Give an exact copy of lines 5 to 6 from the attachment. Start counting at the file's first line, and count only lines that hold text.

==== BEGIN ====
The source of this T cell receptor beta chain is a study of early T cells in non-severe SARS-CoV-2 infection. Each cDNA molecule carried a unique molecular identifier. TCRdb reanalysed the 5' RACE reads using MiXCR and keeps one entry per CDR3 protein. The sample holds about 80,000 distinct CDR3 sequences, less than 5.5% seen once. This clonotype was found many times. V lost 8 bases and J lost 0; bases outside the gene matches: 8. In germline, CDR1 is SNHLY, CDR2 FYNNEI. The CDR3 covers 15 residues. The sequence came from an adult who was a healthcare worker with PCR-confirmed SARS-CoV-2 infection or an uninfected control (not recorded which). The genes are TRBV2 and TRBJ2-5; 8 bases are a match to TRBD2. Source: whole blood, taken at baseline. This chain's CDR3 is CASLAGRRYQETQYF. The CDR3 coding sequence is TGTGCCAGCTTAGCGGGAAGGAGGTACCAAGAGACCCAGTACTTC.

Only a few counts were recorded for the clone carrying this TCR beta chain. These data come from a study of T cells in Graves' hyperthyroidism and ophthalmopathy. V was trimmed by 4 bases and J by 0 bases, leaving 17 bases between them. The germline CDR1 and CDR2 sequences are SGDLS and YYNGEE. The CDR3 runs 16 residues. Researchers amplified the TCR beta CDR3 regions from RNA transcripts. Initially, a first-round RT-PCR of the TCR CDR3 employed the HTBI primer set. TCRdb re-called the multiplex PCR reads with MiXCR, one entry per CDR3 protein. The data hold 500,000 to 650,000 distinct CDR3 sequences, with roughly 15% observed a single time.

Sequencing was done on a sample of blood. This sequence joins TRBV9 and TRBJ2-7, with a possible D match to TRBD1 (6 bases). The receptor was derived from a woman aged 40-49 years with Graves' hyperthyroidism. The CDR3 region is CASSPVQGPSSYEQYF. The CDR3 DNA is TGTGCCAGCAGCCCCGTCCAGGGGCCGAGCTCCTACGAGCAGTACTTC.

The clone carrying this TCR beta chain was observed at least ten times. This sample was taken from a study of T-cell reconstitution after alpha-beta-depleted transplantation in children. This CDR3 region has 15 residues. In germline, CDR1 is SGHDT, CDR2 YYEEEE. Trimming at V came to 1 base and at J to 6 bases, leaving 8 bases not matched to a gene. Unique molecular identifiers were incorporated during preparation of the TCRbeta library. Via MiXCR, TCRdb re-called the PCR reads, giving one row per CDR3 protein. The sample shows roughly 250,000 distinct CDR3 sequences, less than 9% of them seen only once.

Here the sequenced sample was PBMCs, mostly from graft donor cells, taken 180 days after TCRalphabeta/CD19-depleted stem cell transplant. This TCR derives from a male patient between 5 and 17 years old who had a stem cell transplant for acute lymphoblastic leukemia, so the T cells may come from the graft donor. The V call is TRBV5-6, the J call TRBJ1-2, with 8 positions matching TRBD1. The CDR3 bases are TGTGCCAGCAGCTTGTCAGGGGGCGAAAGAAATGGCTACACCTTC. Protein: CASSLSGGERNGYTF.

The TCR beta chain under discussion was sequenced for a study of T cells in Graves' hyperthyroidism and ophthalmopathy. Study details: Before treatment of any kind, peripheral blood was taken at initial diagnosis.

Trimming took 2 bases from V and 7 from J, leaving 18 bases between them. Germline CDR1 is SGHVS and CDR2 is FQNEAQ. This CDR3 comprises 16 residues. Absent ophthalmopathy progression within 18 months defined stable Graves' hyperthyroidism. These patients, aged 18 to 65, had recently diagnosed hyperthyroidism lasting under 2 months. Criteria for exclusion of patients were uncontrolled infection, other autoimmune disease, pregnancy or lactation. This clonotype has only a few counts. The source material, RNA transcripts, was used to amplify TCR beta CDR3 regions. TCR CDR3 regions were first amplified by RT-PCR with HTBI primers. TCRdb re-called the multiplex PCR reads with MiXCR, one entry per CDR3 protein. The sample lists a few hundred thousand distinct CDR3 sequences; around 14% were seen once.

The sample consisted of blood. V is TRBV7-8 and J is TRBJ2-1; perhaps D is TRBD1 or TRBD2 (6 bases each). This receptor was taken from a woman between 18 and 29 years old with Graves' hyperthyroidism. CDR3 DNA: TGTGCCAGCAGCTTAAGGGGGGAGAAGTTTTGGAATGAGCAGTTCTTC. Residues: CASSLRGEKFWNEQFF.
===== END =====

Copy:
Here the sequenced sample was PBMCs, mostly from graft donor cells, taken 180 days after TCRalphabeta/CD19-depleted stem cell transplant. This TCR derives from a male patient between 5 and 17 years old who had a stem cell transplant for acute lymphoblastic leukemia, so the T cells may come from the graft donor. The V call is TRBV5-6, the J call TRBJ1-2, with 8 positions matching TRBD1. The CDR3 bases are TGTGCCAGCAGCTTGTCAGGGGGCGAAAGAAATGGCTACACCTTC. Protein: CASSLSGGERNGYTF.

The TCR beta chain under discussion was sequenced for a study of T cells in Graves' hyperthyroidism and ophthalmopathy. Study details: Before treatment of any kind, peripheral blood was taken at initial diagnosis.